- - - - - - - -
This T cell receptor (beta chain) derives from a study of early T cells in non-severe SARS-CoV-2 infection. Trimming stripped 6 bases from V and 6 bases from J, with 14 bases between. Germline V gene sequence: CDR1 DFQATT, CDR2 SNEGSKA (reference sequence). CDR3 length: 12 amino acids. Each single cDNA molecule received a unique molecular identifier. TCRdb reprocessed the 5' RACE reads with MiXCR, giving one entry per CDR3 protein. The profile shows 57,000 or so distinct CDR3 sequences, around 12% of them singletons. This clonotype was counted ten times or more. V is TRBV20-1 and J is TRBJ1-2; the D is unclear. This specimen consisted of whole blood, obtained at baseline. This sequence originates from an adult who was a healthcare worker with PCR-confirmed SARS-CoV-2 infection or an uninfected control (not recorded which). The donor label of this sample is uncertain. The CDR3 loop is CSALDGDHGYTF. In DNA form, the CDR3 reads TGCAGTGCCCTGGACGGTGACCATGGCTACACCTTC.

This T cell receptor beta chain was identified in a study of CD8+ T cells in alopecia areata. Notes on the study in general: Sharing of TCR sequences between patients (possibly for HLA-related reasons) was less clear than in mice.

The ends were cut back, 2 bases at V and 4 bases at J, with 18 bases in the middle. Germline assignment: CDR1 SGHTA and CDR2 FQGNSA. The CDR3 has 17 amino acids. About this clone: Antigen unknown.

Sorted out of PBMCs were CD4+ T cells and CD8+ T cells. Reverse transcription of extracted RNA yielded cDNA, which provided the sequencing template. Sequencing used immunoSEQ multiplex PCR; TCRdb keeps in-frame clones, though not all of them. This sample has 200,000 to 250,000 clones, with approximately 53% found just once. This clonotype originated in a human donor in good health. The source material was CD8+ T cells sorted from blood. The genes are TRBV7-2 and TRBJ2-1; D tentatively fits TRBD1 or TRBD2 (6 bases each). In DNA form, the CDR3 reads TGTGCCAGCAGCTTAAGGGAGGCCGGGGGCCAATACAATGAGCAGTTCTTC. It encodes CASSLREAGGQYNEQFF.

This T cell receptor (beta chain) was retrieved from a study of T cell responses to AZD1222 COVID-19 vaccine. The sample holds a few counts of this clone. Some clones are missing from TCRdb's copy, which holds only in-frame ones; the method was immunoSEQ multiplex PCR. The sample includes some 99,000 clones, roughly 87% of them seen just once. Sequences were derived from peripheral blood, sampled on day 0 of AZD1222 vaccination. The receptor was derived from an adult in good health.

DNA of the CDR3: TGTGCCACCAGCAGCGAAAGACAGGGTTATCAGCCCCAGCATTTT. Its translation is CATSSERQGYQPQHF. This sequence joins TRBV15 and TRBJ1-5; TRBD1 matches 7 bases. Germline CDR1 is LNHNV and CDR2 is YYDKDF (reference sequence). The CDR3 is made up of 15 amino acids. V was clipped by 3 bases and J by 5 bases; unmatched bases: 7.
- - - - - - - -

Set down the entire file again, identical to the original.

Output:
This T cell receptor (beta chain) derives from a study of early T cells in non-severe SARS-CoV-2 infection. Trimming stripped 6 bases from V and 6 bases from J, with 14 bases between. Germline V gene sequence: CDR1 DFQATT, CDR2 SNEGSKA (reference sequence). CDR3 length: 12 amino acids. Each single cDNA molecule received a unique molecular identifier. TCRdb reprocessed the 5' RACE reads with MiXCR, giving one entry per CDR3 protein. The profile shows 57,000 or so distinct CDR3 sequences, around 12% of them singletons. This clonotype was counted ten times or more. V is TRBV20-1 and J is TRBJ1-2; the D is unclear. This specimen consisted of whole blood, obtained at baseline. This sequence originates from an adult who was a healthcare worker with PCR-confirmed SARS-CoV-2 infection or an uninfected control (not recorded which). The donor label of this sample is uncertain. The CDR3 loop is CSALDGDHGYTF. In DNA form, the CDR3 reads TGCAGTGCCCTGGACGGTGACCATGGCTACACCTTC.

This T cell receptor beta chain was identified in a study of CD8+ T cells in alopecia areata. Notes on the study in general: Sharing of TCR sequences between patients (possibly for HLA-related reasons) was less clear than in mice.

The ends were cut back, 2 bases at V and 4 bases at J, with 18 bases in the middle. Germline assignment: CDR1 SGHTA and CDR2 FQGNSA. The CDR3 has 17 amino acids. About this clone: Antigen unknown.

Sorted out of PBMCs were CD4+ T cells and CD8+ T cells. Reverse transcription of extracted RNA yielded cDNA, which provided the sequencing template. Sequencing used immunoSEQ multiplex PCR; TCRdb keeps in-frame clones, though not all of them. This sample has 200,000 to 250,000 clones, with approximately 53% found just once. This clonotype originated in a human donor in good health. The source material was CD8+ T cells sorted from blood. The genes are TRBV7-2 and TRBJ2-1; D tentatively fits TRBD1 or TRBD2 (6 bases each). In DNA form, the CDR3 reads TGTGCCAGCAGCTTAAGGGAGGCCGGGGGCCAATACAATGAGCAGTTCTTC. It encodes CASSLREAGGQYNEQFF.

This T cell receptor (beta chain) was retrieved from a study of T cell responses to AZD1222 COVID-19 vaccine. The sample holds a few counts of this clone. Some clones are missing from TCRdb's copy, which holds only in-frame ones; the method was immunoSEQ multiplex PCR. The sample includes some 99,000 clones, roughly 87% of them seen just once. Sequences were derived from peripheral blood, sampled on day 0 of AZD1222 vaccination. The receptor was derived from an adult in good health.

DNA of the CDR3: TGTGCCACCAGCAGCGAAAGACAGGGTTATCAGCCCCAGCATTTT. Its translation is CATSSERQGYQPQHF. This sequence joins TRBV15 and TRBJ1-5; TRBD1 matches 7 bases. Germline CDR1 is LNHNV and CDR2 is YYDKDF (reference sequence). The CDR3 is made up of 15 amino acids. V was clipped by 3 bases and J by 5 bases; unmatched bases: 7.